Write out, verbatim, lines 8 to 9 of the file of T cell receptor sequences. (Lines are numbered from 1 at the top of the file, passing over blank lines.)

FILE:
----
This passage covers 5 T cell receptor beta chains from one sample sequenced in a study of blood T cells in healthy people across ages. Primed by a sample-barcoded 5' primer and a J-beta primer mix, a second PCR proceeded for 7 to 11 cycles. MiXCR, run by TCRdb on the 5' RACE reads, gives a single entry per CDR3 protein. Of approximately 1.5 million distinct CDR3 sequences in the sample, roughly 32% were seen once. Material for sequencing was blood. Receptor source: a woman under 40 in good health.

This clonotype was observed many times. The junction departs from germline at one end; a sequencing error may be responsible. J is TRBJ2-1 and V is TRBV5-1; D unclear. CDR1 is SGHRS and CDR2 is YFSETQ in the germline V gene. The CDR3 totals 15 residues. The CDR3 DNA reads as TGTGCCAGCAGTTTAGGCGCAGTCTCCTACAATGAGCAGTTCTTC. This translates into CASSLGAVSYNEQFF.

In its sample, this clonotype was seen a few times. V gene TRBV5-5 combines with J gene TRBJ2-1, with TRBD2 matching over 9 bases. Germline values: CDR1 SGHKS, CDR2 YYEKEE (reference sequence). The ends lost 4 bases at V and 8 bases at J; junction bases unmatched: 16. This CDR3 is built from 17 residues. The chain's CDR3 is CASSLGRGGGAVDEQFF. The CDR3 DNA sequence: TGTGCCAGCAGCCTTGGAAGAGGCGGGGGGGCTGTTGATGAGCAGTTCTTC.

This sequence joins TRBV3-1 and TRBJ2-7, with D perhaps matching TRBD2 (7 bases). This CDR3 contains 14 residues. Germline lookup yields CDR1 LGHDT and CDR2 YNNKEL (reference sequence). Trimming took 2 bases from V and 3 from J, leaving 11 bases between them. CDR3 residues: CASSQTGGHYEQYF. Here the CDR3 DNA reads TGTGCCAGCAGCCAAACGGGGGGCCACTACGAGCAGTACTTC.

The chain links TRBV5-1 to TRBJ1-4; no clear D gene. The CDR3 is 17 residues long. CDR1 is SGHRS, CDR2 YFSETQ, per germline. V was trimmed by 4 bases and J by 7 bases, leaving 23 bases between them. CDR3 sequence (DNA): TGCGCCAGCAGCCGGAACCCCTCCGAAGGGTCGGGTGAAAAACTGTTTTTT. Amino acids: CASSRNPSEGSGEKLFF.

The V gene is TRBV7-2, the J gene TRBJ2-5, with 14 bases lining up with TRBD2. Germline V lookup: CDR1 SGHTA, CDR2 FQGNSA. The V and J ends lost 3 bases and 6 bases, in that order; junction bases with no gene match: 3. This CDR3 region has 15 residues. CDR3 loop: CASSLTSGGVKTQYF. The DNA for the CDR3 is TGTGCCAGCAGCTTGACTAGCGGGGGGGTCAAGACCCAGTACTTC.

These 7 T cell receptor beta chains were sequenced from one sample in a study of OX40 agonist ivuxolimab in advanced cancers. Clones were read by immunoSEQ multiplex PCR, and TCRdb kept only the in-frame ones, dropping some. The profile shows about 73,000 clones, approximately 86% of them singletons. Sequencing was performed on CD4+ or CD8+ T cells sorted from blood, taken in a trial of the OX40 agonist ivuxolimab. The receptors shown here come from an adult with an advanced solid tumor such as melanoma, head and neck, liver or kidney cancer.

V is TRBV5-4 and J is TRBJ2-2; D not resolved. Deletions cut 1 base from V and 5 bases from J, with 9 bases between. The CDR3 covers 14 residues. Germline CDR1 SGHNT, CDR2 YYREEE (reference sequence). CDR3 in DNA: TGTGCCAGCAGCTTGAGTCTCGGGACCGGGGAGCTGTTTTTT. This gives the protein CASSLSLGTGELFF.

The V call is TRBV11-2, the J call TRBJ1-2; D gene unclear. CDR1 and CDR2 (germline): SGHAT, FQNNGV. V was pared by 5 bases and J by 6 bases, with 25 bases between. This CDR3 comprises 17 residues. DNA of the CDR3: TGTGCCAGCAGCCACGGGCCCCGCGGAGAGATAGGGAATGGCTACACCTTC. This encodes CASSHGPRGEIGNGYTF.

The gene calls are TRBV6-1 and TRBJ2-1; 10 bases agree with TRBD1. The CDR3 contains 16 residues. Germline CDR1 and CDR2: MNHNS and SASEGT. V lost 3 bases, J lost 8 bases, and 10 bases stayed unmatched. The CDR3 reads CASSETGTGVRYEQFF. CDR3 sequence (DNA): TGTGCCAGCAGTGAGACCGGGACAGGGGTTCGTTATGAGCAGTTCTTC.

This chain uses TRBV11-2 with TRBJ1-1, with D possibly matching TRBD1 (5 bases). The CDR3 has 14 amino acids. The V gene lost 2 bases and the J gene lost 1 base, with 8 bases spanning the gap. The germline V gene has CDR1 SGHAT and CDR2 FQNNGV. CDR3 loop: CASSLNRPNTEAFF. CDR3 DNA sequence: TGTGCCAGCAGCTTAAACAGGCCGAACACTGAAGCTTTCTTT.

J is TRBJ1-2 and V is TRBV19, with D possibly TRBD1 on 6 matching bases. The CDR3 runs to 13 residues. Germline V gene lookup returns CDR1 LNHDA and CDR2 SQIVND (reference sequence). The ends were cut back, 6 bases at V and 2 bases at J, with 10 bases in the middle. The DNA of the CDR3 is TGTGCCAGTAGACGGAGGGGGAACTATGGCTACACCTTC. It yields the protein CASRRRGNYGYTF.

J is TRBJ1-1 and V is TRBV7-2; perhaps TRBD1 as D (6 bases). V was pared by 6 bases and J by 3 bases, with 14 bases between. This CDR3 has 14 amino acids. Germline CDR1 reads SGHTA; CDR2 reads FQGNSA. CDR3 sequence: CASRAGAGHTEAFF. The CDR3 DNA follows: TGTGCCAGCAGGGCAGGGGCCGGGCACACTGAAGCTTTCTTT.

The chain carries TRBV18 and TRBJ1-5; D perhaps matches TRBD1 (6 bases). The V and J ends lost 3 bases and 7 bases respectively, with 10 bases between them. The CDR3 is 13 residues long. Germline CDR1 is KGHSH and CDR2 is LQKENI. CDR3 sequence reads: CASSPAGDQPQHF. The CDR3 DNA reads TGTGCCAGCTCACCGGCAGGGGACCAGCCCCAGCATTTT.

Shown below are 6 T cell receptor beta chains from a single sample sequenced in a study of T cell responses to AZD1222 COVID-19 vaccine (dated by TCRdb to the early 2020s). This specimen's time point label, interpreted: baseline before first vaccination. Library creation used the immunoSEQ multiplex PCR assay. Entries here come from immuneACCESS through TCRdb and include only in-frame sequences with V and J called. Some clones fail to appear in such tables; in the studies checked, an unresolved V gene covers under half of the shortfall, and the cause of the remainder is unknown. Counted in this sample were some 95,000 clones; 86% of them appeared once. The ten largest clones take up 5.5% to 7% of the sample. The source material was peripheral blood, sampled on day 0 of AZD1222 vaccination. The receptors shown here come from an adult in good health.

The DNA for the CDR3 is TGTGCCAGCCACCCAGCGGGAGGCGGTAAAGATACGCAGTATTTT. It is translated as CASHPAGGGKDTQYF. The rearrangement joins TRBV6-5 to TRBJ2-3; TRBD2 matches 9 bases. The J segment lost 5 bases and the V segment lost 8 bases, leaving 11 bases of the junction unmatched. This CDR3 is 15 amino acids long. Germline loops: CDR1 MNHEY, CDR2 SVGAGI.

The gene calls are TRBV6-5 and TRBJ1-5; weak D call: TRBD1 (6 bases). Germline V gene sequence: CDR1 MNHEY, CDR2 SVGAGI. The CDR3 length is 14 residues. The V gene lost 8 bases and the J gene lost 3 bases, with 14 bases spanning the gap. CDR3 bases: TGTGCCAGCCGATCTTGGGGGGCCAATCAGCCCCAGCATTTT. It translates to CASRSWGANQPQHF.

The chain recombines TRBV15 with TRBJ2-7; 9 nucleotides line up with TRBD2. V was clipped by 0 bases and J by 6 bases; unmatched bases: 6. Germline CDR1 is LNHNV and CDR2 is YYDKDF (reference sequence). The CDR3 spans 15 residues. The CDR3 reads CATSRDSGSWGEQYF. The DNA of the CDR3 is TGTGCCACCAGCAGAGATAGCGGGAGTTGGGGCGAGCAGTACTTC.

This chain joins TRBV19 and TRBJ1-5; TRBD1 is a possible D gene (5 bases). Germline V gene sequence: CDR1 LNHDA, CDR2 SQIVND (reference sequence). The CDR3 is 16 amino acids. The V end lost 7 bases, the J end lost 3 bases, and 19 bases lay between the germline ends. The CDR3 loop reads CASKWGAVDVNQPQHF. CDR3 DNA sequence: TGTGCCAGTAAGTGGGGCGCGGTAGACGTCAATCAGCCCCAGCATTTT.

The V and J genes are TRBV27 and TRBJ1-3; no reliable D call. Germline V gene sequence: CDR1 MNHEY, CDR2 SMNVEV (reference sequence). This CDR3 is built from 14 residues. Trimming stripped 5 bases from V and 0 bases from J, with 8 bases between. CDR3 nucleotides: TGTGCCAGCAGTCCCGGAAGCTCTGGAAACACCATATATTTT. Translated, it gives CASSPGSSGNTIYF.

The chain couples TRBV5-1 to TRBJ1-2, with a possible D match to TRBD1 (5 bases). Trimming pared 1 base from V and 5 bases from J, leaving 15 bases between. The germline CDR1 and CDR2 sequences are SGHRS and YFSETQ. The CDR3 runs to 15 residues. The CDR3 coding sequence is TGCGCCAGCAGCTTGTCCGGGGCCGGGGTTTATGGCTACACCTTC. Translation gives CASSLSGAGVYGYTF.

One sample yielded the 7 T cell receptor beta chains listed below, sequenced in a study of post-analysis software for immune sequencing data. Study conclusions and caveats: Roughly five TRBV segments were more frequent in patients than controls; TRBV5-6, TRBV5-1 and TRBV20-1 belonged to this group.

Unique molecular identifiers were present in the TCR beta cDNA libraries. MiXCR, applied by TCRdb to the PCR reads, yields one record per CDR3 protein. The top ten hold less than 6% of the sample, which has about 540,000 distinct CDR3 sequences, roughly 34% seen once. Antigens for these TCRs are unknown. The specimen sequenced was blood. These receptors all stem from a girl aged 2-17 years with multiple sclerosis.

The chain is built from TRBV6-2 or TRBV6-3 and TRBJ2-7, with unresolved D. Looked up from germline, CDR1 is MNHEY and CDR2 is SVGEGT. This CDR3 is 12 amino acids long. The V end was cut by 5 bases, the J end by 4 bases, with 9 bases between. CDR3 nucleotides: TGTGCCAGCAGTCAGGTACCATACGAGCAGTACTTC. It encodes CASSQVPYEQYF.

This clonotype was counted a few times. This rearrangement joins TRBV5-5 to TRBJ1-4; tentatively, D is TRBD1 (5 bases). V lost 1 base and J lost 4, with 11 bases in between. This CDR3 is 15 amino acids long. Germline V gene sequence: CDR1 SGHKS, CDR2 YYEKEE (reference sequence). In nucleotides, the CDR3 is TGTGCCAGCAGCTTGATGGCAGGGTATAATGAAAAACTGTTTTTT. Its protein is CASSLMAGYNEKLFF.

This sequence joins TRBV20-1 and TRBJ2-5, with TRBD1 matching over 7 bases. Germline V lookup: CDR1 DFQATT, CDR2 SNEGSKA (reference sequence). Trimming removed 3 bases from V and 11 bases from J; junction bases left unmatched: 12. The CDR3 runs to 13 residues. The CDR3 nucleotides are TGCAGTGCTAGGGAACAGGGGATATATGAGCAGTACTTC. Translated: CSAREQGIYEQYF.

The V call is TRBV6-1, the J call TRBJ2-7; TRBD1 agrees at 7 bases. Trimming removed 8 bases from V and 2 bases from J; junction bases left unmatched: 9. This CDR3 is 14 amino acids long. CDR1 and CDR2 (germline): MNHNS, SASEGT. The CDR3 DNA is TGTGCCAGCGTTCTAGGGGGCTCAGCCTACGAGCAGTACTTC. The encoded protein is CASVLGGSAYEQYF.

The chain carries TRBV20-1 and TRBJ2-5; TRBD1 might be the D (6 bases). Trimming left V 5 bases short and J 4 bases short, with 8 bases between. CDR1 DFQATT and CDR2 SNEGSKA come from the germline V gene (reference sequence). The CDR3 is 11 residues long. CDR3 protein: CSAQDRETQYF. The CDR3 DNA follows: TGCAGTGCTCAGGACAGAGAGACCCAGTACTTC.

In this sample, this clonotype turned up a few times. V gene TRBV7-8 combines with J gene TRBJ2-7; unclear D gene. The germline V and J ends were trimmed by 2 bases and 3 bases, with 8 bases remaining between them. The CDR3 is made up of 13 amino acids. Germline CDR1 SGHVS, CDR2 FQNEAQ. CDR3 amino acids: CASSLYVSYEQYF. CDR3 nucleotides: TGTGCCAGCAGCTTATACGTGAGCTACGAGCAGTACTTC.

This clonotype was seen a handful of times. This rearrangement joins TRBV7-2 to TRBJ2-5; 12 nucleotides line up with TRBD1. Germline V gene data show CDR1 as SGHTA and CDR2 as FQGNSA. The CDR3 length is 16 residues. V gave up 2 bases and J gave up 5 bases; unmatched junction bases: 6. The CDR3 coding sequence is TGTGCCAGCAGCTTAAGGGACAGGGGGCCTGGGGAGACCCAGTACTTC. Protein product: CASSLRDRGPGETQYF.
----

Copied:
V is TRBV5-4 and J is TRBJ2-2; D not resolved. Deletions cut 1 base from V and 5 bases from J, with 9 bases between. The CDR3 covers 14 residues. Germline CDR1 SGHNT, CDR2 YYREEE (reference sequence). CDR3 in DNA: TGTGCCAGCAGCTTGAGTCTCGGGACCGGGGAGCTGTTTTTT. This gives the protein CASSLSLGTGELFF.

The V call is TRBV11-2, the J call TRBJ1-2; D gene unclear. CDR1 and CDR2 (germline): SGHAT, FQNNGV. V was pared by 5 bases and J by 6 bases, with 25 bases between. This CDR3 comprises 17 residues. DNA of the CDR3: TGTGCCAGCAGCCACGGGCCCCGCGGAGAGATAGGGAATGGCTACACCTTC. This encodes CASSHGPRGEIGNGYTF.